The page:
Humanist Discussion Group, Vol. 13, No. 364.
Centre for Computing in the Humanities, King's College London
 From: firstname.lastname@example.org (Francois Lachance) (42)
Subject: Re: 13.0354 research in the humanities
 From: Willard McCarty <email@example.com> (70)
Subject: a view from the sciences
Date: Wed, 26 Jan 2000 12:57:31 +0000
From: firstname.lastname@example.org (Francois Lachance)
Subject: Re: 13.0354 research in the humanities
I would invite you to answer your own question. But before I would do
that I invite you to consider speaking from the first person and
translating the abstract "we" into a differently abstract "I"...
What do we gain, if anything, from ignoring the technological vehicle, be
it codex or hypertext, as if the artefact were simply words without
specific material embodiment?
My limited response:
I gain a certain intellectual space that allows me to compare different
cultural manifestations, different semiotic artefacts, different texts.
>From this space, I am able to account for the specificity of the
manifestation, artefact or text by relating it both to an instantiation
(or to use your term "material embodiment" which doesn't quite cover the
event nature of theatre and ritual) and to a social formation.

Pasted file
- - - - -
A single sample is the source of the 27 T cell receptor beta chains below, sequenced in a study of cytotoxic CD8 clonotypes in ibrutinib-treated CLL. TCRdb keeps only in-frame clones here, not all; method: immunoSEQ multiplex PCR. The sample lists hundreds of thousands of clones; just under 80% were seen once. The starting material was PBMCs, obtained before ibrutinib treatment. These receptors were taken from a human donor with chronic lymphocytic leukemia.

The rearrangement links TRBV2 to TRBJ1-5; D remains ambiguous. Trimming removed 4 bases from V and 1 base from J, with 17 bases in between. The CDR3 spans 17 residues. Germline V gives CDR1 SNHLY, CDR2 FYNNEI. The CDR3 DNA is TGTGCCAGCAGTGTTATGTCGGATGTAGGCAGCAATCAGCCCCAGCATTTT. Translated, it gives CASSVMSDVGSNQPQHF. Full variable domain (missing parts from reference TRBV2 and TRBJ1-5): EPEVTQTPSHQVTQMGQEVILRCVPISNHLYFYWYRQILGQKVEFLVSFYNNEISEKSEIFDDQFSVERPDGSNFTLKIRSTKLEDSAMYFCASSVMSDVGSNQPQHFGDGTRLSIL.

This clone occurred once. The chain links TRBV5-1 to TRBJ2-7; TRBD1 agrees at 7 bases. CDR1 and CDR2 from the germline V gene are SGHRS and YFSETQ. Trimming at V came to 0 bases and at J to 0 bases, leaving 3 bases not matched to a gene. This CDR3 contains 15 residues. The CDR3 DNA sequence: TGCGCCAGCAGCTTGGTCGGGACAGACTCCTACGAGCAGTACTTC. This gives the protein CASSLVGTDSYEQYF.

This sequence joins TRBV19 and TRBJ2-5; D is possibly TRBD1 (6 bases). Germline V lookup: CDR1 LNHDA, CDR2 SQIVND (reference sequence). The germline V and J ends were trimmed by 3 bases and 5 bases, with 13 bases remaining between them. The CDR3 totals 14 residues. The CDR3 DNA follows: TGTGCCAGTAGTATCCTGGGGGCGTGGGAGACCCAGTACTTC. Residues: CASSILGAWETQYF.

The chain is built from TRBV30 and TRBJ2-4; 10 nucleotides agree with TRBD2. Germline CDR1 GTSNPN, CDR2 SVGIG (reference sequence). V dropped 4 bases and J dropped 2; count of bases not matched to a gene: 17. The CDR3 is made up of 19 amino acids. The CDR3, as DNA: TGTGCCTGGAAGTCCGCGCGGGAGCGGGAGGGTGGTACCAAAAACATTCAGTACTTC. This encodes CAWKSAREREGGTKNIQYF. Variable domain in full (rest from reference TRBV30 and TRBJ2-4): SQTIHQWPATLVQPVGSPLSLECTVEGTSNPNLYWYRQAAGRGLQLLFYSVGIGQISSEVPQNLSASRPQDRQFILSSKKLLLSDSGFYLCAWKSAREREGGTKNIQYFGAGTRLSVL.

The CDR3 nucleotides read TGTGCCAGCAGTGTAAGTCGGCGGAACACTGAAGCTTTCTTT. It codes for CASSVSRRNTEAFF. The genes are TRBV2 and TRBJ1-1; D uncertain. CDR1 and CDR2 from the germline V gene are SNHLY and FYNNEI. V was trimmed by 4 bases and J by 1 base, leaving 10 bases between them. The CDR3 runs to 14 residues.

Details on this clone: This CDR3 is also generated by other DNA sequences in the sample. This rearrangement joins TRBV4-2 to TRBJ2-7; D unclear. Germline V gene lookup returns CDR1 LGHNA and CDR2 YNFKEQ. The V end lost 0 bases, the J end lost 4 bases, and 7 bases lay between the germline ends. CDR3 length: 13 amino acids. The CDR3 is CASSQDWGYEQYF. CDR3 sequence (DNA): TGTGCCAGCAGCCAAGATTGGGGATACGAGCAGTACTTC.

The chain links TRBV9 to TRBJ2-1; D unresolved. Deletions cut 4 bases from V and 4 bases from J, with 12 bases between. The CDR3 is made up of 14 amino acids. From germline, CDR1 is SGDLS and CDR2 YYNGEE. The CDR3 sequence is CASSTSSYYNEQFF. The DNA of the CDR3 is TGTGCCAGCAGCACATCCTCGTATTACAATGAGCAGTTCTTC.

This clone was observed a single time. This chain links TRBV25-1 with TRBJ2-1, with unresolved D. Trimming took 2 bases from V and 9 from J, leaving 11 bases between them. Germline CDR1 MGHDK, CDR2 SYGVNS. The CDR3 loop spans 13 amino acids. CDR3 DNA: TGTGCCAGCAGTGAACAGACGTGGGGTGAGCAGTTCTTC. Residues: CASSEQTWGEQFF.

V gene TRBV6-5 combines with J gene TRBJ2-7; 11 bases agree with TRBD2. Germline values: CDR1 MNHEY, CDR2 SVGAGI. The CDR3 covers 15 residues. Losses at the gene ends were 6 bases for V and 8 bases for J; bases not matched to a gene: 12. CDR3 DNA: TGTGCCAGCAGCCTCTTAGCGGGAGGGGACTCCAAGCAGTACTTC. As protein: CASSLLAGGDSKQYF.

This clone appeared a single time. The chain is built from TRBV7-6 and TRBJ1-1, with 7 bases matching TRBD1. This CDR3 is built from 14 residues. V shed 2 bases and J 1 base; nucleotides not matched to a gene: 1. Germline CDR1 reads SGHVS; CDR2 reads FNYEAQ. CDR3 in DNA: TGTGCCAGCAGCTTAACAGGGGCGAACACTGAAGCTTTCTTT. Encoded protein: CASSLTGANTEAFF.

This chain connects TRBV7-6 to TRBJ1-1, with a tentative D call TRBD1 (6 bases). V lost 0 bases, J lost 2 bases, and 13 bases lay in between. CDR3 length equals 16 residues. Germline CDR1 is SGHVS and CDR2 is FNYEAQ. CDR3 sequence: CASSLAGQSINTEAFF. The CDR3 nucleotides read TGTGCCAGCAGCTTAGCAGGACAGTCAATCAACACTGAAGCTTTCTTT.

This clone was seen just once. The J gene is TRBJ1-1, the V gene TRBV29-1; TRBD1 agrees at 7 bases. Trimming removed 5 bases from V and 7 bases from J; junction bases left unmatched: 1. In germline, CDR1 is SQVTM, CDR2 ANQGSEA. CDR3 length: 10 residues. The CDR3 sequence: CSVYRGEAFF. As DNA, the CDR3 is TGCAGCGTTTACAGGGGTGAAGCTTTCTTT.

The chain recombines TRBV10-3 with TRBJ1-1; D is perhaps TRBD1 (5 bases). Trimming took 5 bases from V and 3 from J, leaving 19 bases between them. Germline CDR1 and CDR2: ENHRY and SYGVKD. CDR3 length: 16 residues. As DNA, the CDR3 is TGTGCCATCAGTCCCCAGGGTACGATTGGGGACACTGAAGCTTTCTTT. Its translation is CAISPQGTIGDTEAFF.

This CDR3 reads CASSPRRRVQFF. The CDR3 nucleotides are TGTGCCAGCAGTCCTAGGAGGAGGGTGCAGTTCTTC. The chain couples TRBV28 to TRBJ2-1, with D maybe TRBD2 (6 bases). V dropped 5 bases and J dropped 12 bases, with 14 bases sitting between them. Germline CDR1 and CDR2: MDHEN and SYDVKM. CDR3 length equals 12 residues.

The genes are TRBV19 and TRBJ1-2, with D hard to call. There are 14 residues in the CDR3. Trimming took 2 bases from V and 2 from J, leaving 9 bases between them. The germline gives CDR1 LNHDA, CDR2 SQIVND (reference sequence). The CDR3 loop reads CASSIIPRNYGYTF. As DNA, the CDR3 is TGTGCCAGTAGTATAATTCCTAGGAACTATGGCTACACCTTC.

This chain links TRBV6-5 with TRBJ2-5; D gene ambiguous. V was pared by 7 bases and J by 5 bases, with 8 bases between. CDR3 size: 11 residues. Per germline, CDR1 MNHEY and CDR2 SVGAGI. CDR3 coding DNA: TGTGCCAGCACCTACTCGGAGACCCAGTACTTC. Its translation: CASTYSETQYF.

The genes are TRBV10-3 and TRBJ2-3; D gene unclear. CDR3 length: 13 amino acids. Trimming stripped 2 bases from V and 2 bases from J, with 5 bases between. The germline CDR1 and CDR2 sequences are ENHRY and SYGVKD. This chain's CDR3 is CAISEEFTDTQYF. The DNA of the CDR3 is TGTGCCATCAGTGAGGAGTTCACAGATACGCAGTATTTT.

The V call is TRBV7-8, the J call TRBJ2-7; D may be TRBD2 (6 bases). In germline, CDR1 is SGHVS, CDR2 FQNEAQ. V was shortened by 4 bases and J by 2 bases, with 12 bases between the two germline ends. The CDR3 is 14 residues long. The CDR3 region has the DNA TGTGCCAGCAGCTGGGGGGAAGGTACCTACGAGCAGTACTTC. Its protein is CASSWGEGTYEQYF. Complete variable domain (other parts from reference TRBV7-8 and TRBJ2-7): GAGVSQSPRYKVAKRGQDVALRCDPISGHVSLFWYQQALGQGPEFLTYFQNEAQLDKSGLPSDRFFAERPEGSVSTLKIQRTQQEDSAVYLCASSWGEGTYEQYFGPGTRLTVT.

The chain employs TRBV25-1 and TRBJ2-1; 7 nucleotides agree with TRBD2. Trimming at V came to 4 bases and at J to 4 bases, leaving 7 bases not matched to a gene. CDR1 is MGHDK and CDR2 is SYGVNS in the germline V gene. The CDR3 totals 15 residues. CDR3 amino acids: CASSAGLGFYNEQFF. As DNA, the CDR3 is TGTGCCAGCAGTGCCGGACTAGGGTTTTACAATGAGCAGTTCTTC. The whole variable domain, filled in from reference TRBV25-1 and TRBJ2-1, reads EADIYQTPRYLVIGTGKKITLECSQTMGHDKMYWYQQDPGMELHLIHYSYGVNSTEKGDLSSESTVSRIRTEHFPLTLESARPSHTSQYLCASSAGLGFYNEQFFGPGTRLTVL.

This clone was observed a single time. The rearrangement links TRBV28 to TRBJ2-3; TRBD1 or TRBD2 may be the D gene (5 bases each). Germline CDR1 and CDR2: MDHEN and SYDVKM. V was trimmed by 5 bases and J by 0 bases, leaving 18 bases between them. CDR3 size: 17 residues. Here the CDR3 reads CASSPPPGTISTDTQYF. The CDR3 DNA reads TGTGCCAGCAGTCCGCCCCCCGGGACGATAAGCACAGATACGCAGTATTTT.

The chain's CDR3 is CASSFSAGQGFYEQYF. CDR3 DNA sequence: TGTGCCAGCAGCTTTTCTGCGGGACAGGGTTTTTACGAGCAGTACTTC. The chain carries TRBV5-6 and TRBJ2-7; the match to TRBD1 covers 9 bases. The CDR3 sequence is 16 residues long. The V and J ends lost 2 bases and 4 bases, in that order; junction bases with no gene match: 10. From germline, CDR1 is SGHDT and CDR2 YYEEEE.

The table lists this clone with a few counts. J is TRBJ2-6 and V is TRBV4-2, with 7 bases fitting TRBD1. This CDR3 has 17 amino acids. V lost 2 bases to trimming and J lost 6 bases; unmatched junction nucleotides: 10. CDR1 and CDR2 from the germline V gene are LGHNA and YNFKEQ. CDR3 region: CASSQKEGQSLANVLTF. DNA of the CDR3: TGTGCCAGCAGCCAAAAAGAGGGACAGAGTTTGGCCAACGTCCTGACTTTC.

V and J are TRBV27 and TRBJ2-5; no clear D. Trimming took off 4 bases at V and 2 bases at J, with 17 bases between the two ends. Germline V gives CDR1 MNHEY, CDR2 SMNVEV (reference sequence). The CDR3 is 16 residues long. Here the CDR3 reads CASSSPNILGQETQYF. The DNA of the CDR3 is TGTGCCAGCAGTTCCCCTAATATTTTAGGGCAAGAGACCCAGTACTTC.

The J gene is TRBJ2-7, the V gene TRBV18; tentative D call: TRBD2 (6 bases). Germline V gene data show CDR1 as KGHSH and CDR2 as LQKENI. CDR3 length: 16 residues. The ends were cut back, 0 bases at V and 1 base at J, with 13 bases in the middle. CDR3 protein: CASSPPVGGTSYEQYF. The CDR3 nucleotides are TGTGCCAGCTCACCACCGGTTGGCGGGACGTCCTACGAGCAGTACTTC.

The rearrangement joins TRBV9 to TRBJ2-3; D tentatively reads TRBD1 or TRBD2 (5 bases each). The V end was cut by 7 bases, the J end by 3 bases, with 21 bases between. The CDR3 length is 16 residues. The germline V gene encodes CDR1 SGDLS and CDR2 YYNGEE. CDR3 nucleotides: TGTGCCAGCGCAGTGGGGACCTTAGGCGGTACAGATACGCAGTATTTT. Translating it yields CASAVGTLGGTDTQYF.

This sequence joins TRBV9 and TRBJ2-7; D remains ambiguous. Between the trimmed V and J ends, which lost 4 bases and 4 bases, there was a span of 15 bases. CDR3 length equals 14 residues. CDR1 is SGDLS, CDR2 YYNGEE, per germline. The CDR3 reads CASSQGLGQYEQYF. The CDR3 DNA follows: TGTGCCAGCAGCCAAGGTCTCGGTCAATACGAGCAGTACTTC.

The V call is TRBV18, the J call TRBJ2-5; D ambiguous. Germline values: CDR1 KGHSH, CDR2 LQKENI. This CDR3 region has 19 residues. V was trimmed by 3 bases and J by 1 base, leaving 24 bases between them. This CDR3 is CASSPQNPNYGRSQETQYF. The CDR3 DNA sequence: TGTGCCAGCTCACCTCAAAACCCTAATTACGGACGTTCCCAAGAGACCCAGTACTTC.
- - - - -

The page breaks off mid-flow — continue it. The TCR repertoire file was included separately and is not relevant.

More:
Let me retrace, this rather cumbersome attempt to capture the essence of
humanities work as a movement of comparisons, from a perspective alluding
to Snow's two cultures. If a concern for material embodiment brings the
researchers using a certain technology closer to science, then is it
possible that a more pronounced concern for abstraction might lead the
same or other researchers using that certain technology to occupy a
position closer to art? I am here reasoning by analogy with inter-arts
translation and have in mind the type of work covered by Karin von Maur
surveying modern painters and their relation to music. I am also thinking
of the position of design history at the intersection of cultural and
social history. See, for example, Joy Parr's Domestic Goods: The Material,
The Moral, and the Economic in the Postwar Years.
I know for me there is a certain joy in taking a tabulation of the
discursive elements I might find in a text and rendering them in a visual
form. I find it beautiful to be able to compare both the methods of
tabulation and the methods of rendering. As John Cage asked in one of the
pieces collected in Silences, "Would I have to know how to count in order
to ask questions?" and as I have come to understand it in the light of a
cybernetic model of feedback: questions preceed counting and follow
counting. Are you asking us which questions or methods change the way we,
you or I, might count? Or are you asking which ways of counting modify the
questions we might ask? Is it important to label as art or science which
of these two questions begins the your or our inquiry?
What if Snow was wrong in tallying up the number of cultures?
-- Francois Lachance http://www.chass.utoronto.ca/~lachance/portfolio/p.htm
-------------------------------------------------------------------- Date: Wed, 26 Jan 2000 12:58:24 +0000 From: Willard McCarty <email@example.com> Subject: a view from the sciences
Consider the following long quotation from Ian Hacking, Representing and intervening: Introductory topics in the philosophy of natural science (Cambridge, 1983), pp. 248-9: